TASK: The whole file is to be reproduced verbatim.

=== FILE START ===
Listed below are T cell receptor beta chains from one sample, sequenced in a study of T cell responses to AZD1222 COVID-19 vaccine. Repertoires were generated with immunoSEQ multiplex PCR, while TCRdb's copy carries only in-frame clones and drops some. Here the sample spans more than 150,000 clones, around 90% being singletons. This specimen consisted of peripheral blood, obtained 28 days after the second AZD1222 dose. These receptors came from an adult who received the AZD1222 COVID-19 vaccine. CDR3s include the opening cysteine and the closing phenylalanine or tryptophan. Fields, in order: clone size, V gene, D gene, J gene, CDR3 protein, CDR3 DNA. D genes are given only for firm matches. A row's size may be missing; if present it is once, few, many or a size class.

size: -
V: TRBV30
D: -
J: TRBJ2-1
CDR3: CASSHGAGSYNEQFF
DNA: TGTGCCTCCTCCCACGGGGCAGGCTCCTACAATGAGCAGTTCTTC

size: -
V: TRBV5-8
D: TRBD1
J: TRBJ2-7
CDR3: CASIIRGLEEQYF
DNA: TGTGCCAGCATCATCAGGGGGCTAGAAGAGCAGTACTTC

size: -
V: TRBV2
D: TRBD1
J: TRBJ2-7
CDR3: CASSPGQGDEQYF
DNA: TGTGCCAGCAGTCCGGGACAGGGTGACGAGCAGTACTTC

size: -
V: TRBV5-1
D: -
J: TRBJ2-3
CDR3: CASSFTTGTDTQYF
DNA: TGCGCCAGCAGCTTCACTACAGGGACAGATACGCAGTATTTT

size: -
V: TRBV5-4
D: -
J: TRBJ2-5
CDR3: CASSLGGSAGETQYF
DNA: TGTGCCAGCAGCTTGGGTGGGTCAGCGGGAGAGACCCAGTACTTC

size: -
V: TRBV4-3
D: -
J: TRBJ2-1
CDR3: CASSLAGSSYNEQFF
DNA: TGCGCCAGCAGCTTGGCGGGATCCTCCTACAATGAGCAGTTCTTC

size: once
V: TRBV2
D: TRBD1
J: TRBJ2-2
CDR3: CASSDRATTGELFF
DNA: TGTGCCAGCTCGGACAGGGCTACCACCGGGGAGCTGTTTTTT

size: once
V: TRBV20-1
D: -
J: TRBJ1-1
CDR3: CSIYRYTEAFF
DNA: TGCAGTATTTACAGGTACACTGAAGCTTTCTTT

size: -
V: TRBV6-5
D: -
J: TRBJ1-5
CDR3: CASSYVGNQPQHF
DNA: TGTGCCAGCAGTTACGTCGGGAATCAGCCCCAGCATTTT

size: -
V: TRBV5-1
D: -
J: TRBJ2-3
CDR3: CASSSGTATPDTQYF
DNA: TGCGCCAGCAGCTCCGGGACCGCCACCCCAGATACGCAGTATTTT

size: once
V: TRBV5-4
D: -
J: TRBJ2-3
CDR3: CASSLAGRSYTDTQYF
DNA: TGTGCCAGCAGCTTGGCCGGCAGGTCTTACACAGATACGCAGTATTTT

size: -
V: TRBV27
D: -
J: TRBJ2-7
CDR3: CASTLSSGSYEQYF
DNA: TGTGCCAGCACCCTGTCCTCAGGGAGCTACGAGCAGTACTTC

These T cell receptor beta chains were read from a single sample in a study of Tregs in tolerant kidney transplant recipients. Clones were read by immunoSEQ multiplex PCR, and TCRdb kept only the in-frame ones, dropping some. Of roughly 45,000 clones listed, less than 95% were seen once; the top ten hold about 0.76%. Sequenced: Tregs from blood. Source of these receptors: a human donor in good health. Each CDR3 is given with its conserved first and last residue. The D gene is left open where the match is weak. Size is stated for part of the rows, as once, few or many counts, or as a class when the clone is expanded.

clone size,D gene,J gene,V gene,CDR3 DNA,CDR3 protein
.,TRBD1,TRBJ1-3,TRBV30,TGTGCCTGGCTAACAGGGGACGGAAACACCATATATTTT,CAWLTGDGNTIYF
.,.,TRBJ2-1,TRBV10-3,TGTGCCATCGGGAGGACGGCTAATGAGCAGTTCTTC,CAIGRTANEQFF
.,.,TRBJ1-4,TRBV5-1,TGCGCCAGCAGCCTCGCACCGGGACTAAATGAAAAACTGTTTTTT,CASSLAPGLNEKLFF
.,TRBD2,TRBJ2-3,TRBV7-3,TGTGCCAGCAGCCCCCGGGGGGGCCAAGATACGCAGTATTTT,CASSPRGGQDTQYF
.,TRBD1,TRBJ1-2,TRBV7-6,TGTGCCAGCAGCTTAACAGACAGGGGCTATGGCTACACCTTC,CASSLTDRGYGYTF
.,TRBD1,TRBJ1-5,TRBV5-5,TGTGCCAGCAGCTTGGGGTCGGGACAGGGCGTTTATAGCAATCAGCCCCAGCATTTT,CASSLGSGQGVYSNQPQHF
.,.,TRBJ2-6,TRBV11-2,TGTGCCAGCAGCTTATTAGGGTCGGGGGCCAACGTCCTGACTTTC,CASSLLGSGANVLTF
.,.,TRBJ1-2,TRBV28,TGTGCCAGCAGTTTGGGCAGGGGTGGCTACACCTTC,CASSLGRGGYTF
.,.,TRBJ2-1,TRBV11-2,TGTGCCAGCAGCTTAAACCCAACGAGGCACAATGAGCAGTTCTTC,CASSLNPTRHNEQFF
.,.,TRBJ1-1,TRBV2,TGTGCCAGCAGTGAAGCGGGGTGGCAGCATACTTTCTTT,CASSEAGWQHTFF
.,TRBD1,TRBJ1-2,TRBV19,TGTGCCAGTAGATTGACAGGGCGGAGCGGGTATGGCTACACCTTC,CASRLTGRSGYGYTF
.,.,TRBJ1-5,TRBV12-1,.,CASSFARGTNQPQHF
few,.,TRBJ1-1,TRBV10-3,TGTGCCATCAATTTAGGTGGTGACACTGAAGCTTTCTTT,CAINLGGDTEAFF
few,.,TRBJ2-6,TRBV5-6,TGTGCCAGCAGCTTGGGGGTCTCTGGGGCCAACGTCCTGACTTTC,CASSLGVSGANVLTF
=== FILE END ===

Listed below are T cell receptor beta chains from one sample, sequenced in a study of T cell responses to AZD1222 COVID-19 vaccine. Repertoires were generated with immunoSEQ multiplex PCR, while TCRdb's copy carries only in-frame clones and drops some. Here the sample spans more than 150,000 clones, around 90% being singletons. This specimen consisted of peripheral blood, obtained 28 days after the second AZD1222 dose. These receptors came from an adult who received the AZD1222 COVID-19 vaccine. CDR3s include the opening cysteine and the closing phenylalanine or tryptophan. Fields, in order: clone size, V gene, D gene, J gene, CDR3 protein, CDR3 DNA. D genes are given only for firm matches. A row's size may be missing; if present it is once, few, many or a size class.

size: -
V: TRBV30
D: -
J: TRBJ2-1
CDR3: CASSHGAGSYNEQFF
DNA: TGTGCCTCCTCCCACGGGGCAGGCTCCTACAATGAGCAGTTCTTC

size: -
V: TRBV5-8
D: TRBD1
J: TRBJ2-7
CDR3: CASIIRGLEEQYF
DNA: TGTGCCAGCATCATCAGGGGGCTAGAAGAGCAGTACTTC

size: -
V: TRBV2
D: TRBD1
J: TRBJ2-7
CDR3: CASSPGQGDEQYF
DNA: TGTGCCAGCAGTCCGGGACAGGGTGACGAGCAGTACTTC

size: -
V: TRBV5-1
D: -
J: TRBJ2-3
CDR3: CASSFTTGTDTQYF
DNA: TGCGCCAGCAGCTTCACTACAGGGACAGATACGCAGTATTTT

size: -
V: TRBV5-4
D: -
J: TRBJ2-5
CDR3: CASSLGGSAGETQYF
DNA: TGTGCCAGCAGCTTGGGTGGGTCAGCGGGAGAGACCCAGTACTTC

size: -
V: TRBV4-3
D: -
J: TRBJ2-1
CDR3: CASSLAGSSYNEQFF
DNA: TGCGCCAGCAGCTTGGCGGGATCCTCCTACAATGAGCAGTTCTTC

size: once
V: TRBV2
D: TRBD1
J: TRBJ2-2
CDR3: CASSDRATTGELFF
DNA: TGTGCCAGCTCGGACAGGGCTACCACCGGGGAGCTGTTTTTT

size: once
V: TRBV20-1
D: -
J: TRBJ1-1
CDR3: CSIYRYTEAFF
DNA: TGCAGTATTTACAGGTACACTGAAGCTTTCTTT

size: -
V: TRBV6-5
D: -
J: TRBJ1-5
CDR3: CASSYVGNQPQHF
DNA: TGTGCCAGCAGTTACGTCGGGAATCAGCCCCAGCATTTT

size: -
V: TRBV5-1
D: -
J: TRBJ2-3
CDR3: CASSSGTATPDTQYF
DNA: TGCGCCAGCAGCTCCGGGACCGCCACCCCAGATACGCAGTATTTT

size: once
V: TRBV5-4
D: -
J: TRBJ2-3
CDR3: CASSLAGRSYTDTQYF
DNA: TGTGCCAGCAGCTTGGCCGGCAGGTCTTACACAGATACGCAGTATTTT

size: -
V: TRBV27
D: -
J: TRBJ2-7
CDR3: CASTLSSGSYEQYF
DNA: TGTGCCAGCACCCTGTCCTCAGGGAGCTACGAGCAGTACTTC

These T cell receptor beta chains were read from a single sample in a study of Tregs in tolerant kidney transplant recipients. Clones were read by immunoSEQ multiplex PCR, and TCRdb kept only the in-frame ones, dropping some. Of roughly 45,000 clones listed, less than 95% were seen once; the top ten hold about 0.76%. Sequenced: Tregs from blood. Source of these receptors: a human donor in good health. Each CDR3 is given with its conserved first and last residue. The D gene is left open where the match is weak. Size is stated for part of the rows, as once, few or many counts, or as a class when the clone is expanded.

clone size,D gene,J gene,V gene,CDR3 DNA,CDR3 protein
.,TRBD1,TRBJ1-3,TRBV30,TGTGCCTGGCTAACAGGGGACGGAAACACCATATATTTT,CAWLTGDGNTIYF
.,.,TRBJ2-1,TRBV10-3,TGTGCCATCGGGAGGACGGCTAATGAGCAGTTCTTC,CAIGRTANEQFF
.,.,TRBJ1-4,TRBV5-1,TGCGCCAGCAGCCTCGCACCGGGACTAAATGAAAAACTGTTTTTT,CASSLAPGLNEKLFF
.,TRBD2,TRBJ2-3,TRBV7-3,TGTGCCAGCAGCCCCCGGGGGGGCCAAGATACGCAGTATTTT,CASSPRGGQDTQYF
.,TRBD1,TRBJ1-2,TRBV7-6,TGTGCCAGCAGCTTAACAGACAGGGGCTATGGCTACACCTTC,CASSLTDRGYGYTF
.,TRBD1,TRBJ1-5,TRBV5-5,TGTGCCAGCAGCTTGGGGTCGGGACAGGGCGTTTATAGCAATCAGCCCCAGCATTTT,CASSLGSGQGVYSNQPQHF
.,.,TRBJ2-6,TRBV11-2,TGTGCCAGCAGCTTATTAGGGTCGGGGGCCAACGTCCTGACTTTC,CASSLLGSGANVLTF
.,.,TRBJ1-2,TRBV28,TGTGCCAGCAGTTTGGGCAGGGGTGGCTACACCTTC,CASSLGRGGYTF
.,.,TRBJ2-1,TRBV11-2,TGTGCCAGCAGCTTAAACCCAACGAGGCACAATGAGCAGTTCTTC,CASSLNPTRHNEQFF
.,.,TRBJ1-1,TRBV2,TGTGCCAGCAGTGAAGCGGGGTGGCAGCATACTTTCTTT,CASSEAGWQHTFF
.,TRBD1,TRBJ1-2,TRBV19,TGTGCCAGTAGATTGACAGGGCGGAGCGGGTATGGCTACACCTTC,CASRLTGRSGYGYTF
.,.,TRBJ1-5,TRBV12-1,.,CASSFARGTNQPQHF
few,.,TRBJ1-1,TRBV10-3,TGTGCCATCAATTTAGGTGGTGACACTGAAGCTTTCTTT,CAINLGGDTEAFF
few,.,TRBJ2-6,TRBV5-6,TGTGCCAGCAGCTTGGGGGTCTCTGGGGCCAACGTCCTGACTTTC,CASSLGVSGANVLTF